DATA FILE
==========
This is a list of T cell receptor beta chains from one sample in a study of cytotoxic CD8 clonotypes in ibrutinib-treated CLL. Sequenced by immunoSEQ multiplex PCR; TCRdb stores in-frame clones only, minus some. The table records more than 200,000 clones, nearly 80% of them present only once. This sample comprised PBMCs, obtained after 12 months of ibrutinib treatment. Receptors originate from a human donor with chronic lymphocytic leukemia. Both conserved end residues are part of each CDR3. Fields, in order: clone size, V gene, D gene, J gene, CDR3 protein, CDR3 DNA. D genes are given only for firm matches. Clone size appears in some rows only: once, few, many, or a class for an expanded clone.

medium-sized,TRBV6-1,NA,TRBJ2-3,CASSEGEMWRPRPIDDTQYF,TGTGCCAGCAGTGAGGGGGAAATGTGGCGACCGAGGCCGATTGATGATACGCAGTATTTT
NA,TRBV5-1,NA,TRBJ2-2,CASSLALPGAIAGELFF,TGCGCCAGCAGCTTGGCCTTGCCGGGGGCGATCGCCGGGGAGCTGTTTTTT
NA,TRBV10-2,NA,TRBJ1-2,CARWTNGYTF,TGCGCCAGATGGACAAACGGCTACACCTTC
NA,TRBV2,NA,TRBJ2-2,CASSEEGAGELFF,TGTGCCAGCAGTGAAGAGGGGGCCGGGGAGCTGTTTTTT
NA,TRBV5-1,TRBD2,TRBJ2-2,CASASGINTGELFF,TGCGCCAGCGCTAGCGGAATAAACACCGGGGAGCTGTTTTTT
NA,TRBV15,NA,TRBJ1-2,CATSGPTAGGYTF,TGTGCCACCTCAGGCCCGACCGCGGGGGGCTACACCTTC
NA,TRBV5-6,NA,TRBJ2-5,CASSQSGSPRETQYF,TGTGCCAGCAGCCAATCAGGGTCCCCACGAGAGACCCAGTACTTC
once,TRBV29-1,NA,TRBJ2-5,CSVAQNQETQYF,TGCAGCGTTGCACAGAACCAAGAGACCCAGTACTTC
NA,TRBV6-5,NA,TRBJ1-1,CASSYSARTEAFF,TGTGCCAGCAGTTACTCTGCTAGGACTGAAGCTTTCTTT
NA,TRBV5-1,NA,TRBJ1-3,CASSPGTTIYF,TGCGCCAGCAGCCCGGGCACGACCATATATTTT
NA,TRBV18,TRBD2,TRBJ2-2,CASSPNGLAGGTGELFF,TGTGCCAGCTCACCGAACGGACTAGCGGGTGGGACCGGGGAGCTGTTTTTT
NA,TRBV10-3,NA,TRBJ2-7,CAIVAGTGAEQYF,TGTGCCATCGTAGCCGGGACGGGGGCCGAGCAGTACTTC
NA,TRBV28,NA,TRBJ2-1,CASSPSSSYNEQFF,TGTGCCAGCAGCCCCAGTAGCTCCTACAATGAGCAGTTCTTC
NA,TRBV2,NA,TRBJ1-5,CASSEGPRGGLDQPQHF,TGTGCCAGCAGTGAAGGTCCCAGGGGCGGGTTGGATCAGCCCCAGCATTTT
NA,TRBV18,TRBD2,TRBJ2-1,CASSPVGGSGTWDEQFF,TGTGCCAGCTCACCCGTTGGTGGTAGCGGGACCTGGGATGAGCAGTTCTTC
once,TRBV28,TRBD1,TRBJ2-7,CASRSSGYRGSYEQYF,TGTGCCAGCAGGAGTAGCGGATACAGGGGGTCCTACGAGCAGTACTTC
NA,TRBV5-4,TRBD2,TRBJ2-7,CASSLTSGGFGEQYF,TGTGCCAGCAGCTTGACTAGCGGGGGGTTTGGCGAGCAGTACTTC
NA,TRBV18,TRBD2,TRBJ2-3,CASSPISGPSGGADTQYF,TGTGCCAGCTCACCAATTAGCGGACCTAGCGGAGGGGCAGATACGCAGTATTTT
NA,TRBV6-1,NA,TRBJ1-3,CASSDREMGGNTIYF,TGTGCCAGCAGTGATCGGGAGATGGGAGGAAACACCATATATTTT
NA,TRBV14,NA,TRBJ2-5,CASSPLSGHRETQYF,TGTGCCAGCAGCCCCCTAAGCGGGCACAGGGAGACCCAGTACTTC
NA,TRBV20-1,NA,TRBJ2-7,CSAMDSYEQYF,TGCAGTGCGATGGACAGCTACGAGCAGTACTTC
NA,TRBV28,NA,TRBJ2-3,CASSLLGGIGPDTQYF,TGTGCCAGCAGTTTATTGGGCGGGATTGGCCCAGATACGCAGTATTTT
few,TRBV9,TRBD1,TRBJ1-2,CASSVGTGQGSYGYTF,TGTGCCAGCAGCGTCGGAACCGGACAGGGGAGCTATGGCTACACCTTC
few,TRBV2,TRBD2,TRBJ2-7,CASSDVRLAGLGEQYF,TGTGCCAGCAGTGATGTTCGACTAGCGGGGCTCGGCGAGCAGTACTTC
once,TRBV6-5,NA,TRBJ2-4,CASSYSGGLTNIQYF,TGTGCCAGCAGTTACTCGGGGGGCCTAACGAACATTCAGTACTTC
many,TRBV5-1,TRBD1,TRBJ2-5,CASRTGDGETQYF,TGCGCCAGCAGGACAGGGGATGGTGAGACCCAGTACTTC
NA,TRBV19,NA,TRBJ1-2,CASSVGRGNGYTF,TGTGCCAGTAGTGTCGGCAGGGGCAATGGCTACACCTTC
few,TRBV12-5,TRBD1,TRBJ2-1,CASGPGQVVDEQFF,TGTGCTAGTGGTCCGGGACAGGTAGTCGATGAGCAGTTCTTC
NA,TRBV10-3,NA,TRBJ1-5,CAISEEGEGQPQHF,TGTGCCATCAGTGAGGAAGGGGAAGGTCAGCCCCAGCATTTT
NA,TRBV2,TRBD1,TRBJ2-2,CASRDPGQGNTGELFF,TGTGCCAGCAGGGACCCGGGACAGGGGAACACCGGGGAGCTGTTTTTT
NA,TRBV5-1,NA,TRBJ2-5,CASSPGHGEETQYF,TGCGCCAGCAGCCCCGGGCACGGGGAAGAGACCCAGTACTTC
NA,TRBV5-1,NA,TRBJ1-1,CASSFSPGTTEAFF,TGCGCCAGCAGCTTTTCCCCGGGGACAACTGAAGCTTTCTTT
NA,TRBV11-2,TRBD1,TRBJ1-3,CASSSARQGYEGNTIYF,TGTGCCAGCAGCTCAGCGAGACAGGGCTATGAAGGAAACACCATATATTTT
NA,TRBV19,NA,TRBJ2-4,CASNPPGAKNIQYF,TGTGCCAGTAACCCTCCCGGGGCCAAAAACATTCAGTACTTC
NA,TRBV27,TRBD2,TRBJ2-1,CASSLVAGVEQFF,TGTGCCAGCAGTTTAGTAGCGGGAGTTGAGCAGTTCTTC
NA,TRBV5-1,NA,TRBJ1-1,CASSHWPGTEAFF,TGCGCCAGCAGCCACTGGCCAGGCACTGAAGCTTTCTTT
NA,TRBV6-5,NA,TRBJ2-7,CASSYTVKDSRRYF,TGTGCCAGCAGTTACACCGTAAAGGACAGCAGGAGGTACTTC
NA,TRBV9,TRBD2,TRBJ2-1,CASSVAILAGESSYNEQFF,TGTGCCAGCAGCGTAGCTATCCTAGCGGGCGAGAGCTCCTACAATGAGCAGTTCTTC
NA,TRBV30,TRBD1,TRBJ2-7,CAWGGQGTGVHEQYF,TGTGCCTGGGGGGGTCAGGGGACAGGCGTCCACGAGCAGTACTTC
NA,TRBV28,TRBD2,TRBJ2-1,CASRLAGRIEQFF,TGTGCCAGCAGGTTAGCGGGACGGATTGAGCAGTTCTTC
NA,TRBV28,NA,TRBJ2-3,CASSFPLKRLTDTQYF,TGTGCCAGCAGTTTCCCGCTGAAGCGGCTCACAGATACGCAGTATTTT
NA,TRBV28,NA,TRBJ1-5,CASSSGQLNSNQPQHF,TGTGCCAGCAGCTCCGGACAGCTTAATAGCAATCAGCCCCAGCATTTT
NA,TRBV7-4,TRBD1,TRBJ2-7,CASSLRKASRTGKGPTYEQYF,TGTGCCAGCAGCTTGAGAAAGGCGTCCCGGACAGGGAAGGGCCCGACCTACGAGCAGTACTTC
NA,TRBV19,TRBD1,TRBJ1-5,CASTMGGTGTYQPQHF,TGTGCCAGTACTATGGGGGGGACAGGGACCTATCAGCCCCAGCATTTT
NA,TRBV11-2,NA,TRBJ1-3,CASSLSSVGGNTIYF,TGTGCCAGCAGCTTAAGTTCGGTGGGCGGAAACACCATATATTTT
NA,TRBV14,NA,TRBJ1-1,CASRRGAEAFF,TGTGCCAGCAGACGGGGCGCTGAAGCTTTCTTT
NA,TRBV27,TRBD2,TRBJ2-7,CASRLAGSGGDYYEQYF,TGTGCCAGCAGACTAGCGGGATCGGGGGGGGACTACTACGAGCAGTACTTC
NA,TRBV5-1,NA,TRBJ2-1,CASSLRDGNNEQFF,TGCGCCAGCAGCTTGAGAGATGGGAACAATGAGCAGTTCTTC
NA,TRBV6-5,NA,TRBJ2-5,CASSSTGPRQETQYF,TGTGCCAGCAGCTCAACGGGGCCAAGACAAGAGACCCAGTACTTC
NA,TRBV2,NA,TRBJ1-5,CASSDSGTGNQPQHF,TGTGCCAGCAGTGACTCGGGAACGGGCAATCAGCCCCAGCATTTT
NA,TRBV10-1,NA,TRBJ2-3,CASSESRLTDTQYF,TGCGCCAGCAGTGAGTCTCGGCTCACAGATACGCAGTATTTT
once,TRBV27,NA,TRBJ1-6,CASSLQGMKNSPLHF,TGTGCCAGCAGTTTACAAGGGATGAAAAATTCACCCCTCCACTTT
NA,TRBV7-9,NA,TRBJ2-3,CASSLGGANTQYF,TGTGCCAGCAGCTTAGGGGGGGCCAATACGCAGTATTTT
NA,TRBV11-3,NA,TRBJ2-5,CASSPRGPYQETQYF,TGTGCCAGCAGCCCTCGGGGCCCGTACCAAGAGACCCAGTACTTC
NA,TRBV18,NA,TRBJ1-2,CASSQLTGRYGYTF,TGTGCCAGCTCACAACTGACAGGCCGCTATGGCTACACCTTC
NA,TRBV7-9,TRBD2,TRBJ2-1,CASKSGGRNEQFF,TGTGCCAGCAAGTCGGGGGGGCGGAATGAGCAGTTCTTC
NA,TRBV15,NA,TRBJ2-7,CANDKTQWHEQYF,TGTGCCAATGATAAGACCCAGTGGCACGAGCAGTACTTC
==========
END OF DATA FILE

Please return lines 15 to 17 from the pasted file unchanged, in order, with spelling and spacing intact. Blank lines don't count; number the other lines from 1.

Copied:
NA,TRBV2,NA,TRBJ1-5,CASSEGPRGGLDQPQHF,TGTGCCAGCAGTGAAGGTCCCAGGGGCGGGTTGGATCAGCCCCAGCATTTT
NA,TRBV18,TRBD2,TRBJ2-1,CASSPVGGSGTWDEQFF,TGTGCCAGCTCACCCGTTGGTGGTAGCGGGACCTGGGATGAGCAGTTCTTC
once,TRBV28,TRBD1,TRBJ2-7,CASRSSGYRGSYEQYF,TGTGCCAGCAGGAGTAGCGGATACAGGGGGTCCTACGAGCAGTACTTC